"I got lost in other people's needs."

[Content Note: Reproductive coercion; stigma.]

In September, I mentioned sociologist Orna Donath's new book Regretting Motherhood, about Donath's five-year study of 23 women, all of whom regretted having children.

Donath has written a piece for the latest issue of Bust, which I highly recommend. It's so good, and she discusses the subject with such compassion and sensitivity.

As you know, I am a firm believer in making space for women to tell these stories without judgment or stigma, because I believe it's only within a context of hearing all kinds of stories about parenting that the next generation can make fully informed decisions on whether to parent themselves.

Writes Donath:
In the end, the aim of my research is not to shed light on the dark side of motherhood—I'm not trying to gather evidence to say "You see? There are negative sides to motherhood!" Instead, my goal is to question the systems of power that present women with only one possibility: that those who do not become mothers will surely regret it, while those who do never, ever will.

As a woman, as a daughter, as an aunt to three nieces, and as a feminist, I believe that all options should be equally available, and equally acceptable, to ensure that women are the only owners of our bodies, our lives, and our decisions.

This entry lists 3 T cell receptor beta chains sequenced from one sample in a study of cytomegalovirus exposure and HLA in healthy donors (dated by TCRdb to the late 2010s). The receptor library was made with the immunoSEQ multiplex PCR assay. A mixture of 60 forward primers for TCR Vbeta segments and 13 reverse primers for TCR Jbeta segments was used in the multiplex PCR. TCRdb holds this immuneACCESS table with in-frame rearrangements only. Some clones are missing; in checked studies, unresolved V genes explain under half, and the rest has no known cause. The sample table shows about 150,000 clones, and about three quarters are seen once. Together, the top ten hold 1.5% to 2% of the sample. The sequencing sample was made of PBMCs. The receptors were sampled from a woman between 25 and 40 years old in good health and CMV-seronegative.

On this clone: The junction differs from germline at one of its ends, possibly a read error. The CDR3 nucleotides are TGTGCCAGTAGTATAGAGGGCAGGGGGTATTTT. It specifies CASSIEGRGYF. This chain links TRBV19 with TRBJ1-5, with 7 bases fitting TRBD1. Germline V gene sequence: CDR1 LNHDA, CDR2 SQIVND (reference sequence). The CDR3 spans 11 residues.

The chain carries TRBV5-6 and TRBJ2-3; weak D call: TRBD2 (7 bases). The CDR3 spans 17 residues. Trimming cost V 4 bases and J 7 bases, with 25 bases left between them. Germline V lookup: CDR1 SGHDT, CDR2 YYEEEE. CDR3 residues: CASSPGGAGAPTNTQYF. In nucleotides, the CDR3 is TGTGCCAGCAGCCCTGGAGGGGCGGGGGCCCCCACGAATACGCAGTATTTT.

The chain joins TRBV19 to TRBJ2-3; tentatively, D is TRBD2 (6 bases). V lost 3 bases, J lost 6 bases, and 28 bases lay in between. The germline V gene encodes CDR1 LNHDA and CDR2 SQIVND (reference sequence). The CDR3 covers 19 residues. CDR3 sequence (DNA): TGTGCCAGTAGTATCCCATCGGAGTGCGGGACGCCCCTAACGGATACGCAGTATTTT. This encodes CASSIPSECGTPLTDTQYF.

It is society's responsibility to face up to the consequences of pressuring women into motherhood, and to look into the eyes of this regret, just as we were looked in the eyes and promised that motherhood is for the best for all of us. Being able to imagine more than one kind of future for ourselves might give us more room to consider our options and our capabilities, giving us the strength to undermine social pressure and, as a result, to reduce suffering and take better care of all women and children.

Regretting motherhood will not disappear if we deny its existence. For the sake of children and women, we should continue to talk about it.

[Related Reading: I Cannot Truly Want What I Am Told I Must Have.]

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